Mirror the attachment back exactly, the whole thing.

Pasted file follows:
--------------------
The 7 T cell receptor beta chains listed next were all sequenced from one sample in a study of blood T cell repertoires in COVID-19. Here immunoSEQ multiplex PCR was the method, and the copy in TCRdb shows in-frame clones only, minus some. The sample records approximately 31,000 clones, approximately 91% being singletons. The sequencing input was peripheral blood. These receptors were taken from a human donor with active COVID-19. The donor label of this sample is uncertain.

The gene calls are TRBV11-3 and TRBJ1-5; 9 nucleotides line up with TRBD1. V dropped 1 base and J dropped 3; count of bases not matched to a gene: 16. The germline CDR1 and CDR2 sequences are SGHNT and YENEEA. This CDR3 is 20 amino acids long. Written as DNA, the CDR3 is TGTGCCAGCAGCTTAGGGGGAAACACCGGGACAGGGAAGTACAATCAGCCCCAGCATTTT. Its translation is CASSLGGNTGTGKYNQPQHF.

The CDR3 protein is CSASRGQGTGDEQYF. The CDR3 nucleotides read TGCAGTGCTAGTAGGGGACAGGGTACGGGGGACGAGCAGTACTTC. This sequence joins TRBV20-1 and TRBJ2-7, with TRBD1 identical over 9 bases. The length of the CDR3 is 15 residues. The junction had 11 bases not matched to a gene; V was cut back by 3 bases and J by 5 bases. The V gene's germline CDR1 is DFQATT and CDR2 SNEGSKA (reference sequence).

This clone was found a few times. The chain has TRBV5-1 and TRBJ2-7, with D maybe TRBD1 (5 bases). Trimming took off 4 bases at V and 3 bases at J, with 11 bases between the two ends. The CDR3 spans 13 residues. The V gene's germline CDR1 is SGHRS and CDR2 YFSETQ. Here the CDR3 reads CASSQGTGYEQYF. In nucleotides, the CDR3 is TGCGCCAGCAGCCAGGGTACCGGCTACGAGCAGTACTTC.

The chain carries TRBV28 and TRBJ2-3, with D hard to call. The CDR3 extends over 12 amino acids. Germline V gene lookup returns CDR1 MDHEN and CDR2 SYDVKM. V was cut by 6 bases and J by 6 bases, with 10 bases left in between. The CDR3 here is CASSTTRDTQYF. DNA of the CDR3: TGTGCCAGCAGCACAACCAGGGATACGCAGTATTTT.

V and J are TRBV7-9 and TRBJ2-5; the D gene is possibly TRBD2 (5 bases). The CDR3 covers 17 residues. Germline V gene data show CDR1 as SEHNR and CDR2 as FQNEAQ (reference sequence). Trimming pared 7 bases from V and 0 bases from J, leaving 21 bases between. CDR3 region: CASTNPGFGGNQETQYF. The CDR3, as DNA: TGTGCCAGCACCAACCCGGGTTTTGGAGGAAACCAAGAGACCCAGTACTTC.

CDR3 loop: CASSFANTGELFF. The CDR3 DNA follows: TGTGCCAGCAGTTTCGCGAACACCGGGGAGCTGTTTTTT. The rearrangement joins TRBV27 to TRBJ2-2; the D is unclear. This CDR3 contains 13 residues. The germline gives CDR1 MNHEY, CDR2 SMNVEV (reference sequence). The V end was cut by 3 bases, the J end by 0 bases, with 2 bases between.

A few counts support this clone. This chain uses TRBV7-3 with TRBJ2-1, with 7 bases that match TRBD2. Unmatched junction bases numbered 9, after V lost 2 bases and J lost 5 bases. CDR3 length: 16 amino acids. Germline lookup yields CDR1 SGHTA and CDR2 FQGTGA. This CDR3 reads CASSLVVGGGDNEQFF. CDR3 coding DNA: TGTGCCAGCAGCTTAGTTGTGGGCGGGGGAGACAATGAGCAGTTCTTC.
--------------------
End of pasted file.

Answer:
The 7 T cell receptor beta chains listed next were all sequenced from one sample in a study of blood T cell repertoires in COVID-19. Here immunoSEQ multiplex PCR was the method, and the copy in TCRdb shows in-frame clones only, minus some. The sample records approximately 31,000 clones, approximately 91% being singletons. The sequencing input was peripheral blood. These receptors were taken from a human donor with active COVID-19. The donor label of this sample is uncertain.

The gene calls are TRBV11-3 and TRBJ1-5; 9 nucleotides line up with TRBD1. V dropped 1 base and J dropped 3; count of bases not matched to a gene: 16. The germline CDR1 and CDR2 sequences are SGHNT and YENEEA. This CDR3 is 20 amino acids long. Written as DNA, the CDR3 is TGTGCCAGCAGCTTAGGGGGAAACACCGGGACAGGGAAGTACAATCAGCCCCAGCATTTT. Its translation is CASSLGGNTGTGKYNQPQHF.

The CDR3 protein is CSASRGQGTGDEQYF. The CDR3 nucleotides read TGCAGTGCTAGTAGGGGACAGGGTACGGGGGACGAGCAGTACTTC. This sequence joins TRBV20-1 and TRBJ2-7, with TRBD1 identical over 9 bases. The length of the CDR3 is 15 residues. The junction had 11 bases not matched to a gene; V was cut back by 3 bases and J by 5 bases. The V gene's germline CDR1 is DFQATT and CDR2 SNEGSKA (reference sequence).

This clone was found a few times. The chain has TRBV5-1 and TRBJ2-7, with D maybe TRBD1 (5 bases). Trimming took off 4 bases at V and 3 bases at J, with 11 bases between the two ends. The CDR3 spans 13 residues. The V gene's germline CDR1 is SGHRS and CDR2 YFSETQ. Here the CDR3 reads CASSQGTGYEQYF. In nucleotides, the CDR3 is TGCGCCAGCAGCCAGGGTACCGGCTACGAGCAGTACTTC.

The chain carries TRBV28 and TRBJ2-3, with D hard to call. The CDR3 extends over 12 amino acids. Germline V gene lookup returns CDR1 MDHEN and CDR2 SYDVKM. V was cut by 6 bases and J by 6 bases, with 10 bases left in between. The CDR3 here is CASSTTRDTQYF. DNA of the CDR3: TGTGCCAGCAGCACAACCAGGGATACGCAGTATTTT.

V and J are TRBV7-9 and TRBJ2-5; the D gene is possibly TRBD2 (5 bases). The CDR3 covers 17 residues. Germline V gene data show CDR1 as SEHNR and CDR2 as FQNEAQ (reference sequence). Trimming pared 7 bases from V and 0 bases from J, leaving 21 bases between. CDR3 region: CASTNPGFGGNQETQYF. The CDR3, as DNA: TGTGCCAGCACCAACCCGGGTTTTGGAGGAAACCAAGAGACCCAGTACTTC.

CDR3 loop: CASSFANTGELFF. The CDR3 DNA follows: TGTGCCAGCAGTTTCGCGAACACCGGGGAGCTGTTTTTT. The rearrangement joins TRBV27 to TRBJ2-2; the D is unclear. This CDR3 contains 13 residues. The germline gives CDR1 MNHEY, CDR2 SMNVEV (reference sequence). The V end was cut by 3 bases, the J end by 0 bases, with 2 bases between.

A few counts support this clone. This chain uses TRBV7-3 with TRBJ2-1, with 7 bases that match TRBD2. Unmatched junction bases numbered 9, after V lost 2 bases and J lost 5 bases. CDR3 length: 16 amino acids. Germline lookup yields CDR1 SGHTA and CDR2 FQGTGA. This CDR3 reads CASSLVVGGGDNEQFF. CDR3 coding DNA: TGTGCCAGCAGCTTAGTTGTGGGCGGGGGAGACAATGAGCAGTTCTTC.